More than the concerns about troublesome neighbours, the US is deeply troubled by the increasing Chinese claims and security buildup in the SCS. The SCS, along with the East China Sea (ECS), is an area where US-China strategic interests constantly clash. This strategic competition encompasses various issues in the SCS, including but not limited to:

- US security commitments to the Western Pacific, encompassing treaty obligations to the Philippines

- Maintenance and enhancement of the US-led security architecture in the Western Pacific

- Sustaining a regional balance of power favourable to the US and its allies

- Defending the principle of peaceful dispute resolution

- Maintaining the universal doctrine of freedom of navigation, also known as freedom of the seas

These factors compel Washington to focus more on the Asia-Pacific region than the conflict-laden West Asia.

Currently, the US aims to restrict China from engaging in additional base construction, deploying more military equipment to the islands, initiating new constructions at Scarborough Shoal, declaring straight baselines and Air Defense Identification Zones (ADIZ), taking actions over the Philippines to either operate in or vacate the Spratly Islands, and granting Filipino fishermen access to water bodies surrounding Scarborough and the Spratly Islands.

Additionally, Washington clearly desires Beijing to adhere to and abide by the verdict issued by the Permanent Court of Arbitration at The Hague on July 12, 2016, which was established under the UN Convention on the Law of the Sea (UNCLOS).

This verdict, which China outrightly rejects, was fully in favor of the Philippines based on a case lodged by the latter against the former in 2013. The Philippines brought the case against China for its claims and activities in the SCS. However, China did not respect the verdict of the international court because it was not prepared to accept a decision against its interests. In fact, Chinese President Xi Jinping asserted that China’s territorial sovereignty and maritime rights in the SCS would not be affected by this ruling.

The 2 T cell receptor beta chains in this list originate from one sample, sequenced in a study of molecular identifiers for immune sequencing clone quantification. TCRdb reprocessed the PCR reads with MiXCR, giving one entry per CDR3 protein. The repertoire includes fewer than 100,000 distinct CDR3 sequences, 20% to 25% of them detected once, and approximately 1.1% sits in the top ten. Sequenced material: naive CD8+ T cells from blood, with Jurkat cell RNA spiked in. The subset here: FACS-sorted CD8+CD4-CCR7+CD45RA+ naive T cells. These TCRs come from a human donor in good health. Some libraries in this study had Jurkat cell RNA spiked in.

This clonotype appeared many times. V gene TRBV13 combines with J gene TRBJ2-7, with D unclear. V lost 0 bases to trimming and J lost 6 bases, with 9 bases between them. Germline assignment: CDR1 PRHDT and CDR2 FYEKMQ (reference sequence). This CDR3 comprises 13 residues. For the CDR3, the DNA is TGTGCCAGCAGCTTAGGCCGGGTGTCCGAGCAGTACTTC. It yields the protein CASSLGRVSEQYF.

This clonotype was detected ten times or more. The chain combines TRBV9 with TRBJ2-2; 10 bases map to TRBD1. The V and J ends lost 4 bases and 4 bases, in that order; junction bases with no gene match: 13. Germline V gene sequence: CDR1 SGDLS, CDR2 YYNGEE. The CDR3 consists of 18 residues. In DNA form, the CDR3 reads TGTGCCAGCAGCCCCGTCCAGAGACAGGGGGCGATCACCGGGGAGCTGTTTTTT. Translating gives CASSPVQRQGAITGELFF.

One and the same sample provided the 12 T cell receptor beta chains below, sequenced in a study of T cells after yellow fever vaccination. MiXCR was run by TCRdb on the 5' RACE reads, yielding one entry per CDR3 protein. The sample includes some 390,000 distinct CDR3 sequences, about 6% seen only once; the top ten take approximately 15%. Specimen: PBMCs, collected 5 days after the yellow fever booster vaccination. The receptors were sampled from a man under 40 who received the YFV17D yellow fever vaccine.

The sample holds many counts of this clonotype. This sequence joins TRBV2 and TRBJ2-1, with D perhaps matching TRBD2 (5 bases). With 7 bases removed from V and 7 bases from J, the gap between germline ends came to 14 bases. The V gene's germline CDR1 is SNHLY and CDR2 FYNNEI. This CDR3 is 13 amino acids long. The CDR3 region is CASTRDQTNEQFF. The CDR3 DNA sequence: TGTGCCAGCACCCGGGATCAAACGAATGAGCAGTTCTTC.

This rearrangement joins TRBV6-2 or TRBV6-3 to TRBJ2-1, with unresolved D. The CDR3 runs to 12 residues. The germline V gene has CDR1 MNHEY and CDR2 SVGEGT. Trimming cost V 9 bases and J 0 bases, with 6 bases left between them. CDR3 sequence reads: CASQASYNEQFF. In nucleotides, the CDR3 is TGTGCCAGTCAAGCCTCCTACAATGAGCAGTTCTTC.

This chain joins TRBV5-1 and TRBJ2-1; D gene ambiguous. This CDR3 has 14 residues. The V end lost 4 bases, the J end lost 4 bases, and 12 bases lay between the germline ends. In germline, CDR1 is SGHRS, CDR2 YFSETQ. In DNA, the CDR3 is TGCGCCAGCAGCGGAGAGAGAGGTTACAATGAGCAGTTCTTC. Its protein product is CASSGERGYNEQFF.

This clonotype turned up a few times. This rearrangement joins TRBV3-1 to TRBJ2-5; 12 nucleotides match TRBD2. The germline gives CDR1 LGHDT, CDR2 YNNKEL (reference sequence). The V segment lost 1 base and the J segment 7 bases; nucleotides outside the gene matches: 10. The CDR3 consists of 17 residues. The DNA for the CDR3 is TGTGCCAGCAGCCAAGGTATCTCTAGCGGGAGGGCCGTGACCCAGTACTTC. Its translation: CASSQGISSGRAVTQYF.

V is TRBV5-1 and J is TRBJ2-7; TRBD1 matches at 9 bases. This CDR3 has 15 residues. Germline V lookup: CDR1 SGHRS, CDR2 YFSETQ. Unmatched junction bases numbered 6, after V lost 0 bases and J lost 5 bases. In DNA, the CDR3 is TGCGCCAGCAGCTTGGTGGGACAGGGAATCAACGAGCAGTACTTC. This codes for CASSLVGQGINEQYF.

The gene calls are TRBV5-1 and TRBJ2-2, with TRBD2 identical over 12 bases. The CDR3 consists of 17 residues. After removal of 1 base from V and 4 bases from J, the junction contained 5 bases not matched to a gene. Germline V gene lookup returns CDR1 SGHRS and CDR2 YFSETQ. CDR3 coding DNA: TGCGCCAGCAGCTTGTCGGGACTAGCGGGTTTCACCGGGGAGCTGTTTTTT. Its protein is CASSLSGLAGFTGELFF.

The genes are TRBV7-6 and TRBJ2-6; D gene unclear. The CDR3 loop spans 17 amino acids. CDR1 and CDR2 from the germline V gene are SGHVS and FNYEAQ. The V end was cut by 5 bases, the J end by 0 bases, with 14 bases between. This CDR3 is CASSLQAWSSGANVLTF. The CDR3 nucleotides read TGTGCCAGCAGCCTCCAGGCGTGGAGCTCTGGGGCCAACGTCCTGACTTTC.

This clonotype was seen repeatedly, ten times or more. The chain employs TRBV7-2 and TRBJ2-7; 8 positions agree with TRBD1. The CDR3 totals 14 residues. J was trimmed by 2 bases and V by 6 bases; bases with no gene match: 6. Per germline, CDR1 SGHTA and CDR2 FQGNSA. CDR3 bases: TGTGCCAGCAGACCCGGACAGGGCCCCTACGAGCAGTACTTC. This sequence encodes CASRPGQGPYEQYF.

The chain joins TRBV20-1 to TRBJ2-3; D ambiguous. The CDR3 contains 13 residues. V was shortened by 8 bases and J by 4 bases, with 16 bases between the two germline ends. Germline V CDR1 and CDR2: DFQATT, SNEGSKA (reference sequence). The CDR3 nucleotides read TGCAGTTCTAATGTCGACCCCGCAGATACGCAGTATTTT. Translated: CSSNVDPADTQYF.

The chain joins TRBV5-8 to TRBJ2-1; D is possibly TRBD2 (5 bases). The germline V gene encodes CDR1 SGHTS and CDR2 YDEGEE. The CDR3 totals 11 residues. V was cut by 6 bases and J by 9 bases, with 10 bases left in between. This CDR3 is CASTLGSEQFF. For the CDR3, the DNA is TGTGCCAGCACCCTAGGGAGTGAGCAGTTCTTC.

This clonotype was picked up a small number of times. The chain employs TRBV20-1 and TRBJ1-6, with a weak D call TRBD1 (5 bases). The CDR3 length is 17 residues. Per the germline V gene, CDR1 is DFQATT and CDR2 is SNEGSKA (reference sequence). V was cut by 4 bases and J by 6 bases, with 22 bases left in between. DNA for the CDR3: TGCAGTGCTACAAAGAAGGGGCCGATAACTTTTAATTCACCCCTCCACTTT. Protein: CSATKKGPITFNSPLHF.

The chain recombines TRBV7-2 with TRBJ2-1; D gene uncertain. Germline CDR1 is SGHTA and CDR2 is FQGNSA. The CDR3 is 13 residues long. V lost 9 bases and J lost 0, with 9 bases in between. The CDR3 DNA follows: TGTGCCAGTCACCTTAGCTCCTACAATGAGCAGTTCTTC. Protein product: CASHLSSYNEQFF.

The tribunal challenged China’s extensive claims over the SCS and dismissed its ‘Nine-dash line’ thesis, which claimed sovereignty over 90 percent of the SCS. The tribunal also rejected China’s historic rights over the resources of the SCS, stating that there was no legal basis for such claims.

Finally, the court declared a large part of the SCS as Neutral International Waters (NIW) or exclusive economic zones of other nations.

This ruling was nonetheless a significant setback for Xi’s regime and other members of the Communist Party of China (CPC) who viewed the entire SCS as the exclusive territorial zones of the country, inviolable by any other nation.

China reputedly claims to have historic rights and claims over the SCS. Despite the legally binding nature of this historic ruling on China, it chose not to comply. Instead, the Communist leadership in Beijing dismissed it as ‘ill-founded’ and ‘naturally null and void’. This saga clearly illustrates China’s determination to assert its expansive territorial claims over the SCS, regardless of the provisions of the UNCLOS. Such an attitude from Beijing strongly indicates its aggressive pursuit of sovereignty and complete disregard for the rules-based international order. While Beijing advocates for a rules-based international order, it seeks to establish one on its own terms and conditions rather than adhering to the existing framework.